At the conclusion of the engagement, approximately 64% of debt, over $43MM, was recovered for lender distributions, judgement payments, and retirement of debt.
Fowler’s football aspirations from before the collapse of Spiral Inc. never left him. Unable to stay away from the game, he became the original investor in the Alliance of American Football (AAF), a spring football league with aspirations of complementing the fall NFL season and becoming a powerhouse of American sports.
The AAF began its inaugural season in February 2019, fielding an eight-team league. With well-known management including the likes of former NFL general manager Bill Polian and former Pittsburgh Steelers safety Troy Polamalu, the AAF leadership group believed it was poised for success.
Then it all came crashing down. Fowler abruptly pulled his pledged investment a week after the season began. The AAF scrambled to locate a new investor, who shut down operations with two weeks remaining in the regular season. Team members learned they were out of jobs from social media and news articles; their hotel rooms were cancelled. The AAF filed for Chapter 7 Bankruptcy and was swiftly liquidated. Fowler’s sudden departure destabilized the fragile new football league beyond repair. Why had he left?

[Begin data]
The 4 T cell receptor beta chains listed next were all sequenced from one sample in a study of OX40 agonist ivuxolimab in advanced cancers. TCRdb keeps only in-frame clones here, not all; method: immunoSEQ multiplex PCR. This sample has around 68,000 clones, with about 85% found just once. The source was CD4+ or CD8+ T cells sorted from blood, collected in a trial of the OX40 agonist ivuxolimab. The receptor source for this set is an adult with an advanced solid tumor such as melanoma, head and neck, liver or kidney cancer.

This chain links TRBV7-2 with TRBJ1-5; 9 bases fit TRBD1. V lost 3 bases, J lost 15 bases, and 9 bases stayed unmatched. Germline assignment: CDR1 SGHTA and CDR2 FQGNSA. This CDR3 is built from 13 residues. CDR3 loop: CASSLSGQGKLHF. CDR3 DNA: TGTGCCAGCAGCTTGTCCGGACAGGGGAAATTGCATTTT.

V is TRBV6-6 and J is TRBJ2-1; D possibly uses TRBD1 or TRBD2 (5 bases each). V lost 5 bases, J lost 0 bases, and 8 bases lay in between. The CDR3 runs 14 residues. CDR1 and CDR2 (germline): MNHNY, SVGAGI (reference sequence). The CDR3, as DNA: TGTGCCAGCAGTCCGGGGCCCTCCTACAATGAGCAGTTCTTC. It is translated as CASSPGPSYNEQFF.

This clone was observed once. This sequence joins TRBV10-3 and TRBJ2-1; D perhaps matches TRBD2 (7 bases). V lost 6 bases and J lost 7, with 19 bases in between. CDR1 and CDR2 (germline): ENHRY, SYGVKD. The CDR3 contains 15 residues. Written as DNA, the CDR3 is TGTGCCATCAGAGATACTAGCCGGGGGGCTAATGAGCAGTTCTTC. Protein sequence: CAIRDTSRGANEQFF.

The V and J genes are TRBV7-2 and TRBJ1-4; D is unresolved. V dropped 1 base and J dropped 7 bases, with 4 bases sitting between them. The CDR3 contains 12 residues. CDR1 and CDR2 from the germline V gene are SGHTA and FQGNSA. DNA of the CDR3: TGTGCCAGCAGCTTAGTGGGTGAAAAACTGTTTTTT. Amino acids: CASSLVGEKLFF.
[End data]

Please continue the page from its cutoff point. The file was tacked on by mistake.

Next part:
Sports Illustrated reported that in late 2018, Fowler’s domestic and foreign accounts had become frozen – which can often be a sign of legal woes to come. And the woes certainly arrived. In April 2019, Fowler was arrested on allegations of bank fraud, illegal money transfer and conspiracy. The U.S. Government claims he provided shadow banking services to numerous cryptocurrency exchanges with hundreds of millions of dollars.
Some have speculated that Fowler was using funds from the cryptocurrency exchanges to fund the AAF. If the truth can be uncovered, it will have to wait for court. Fowler is scheduled to go on trial for these allegations on February 14, 2022.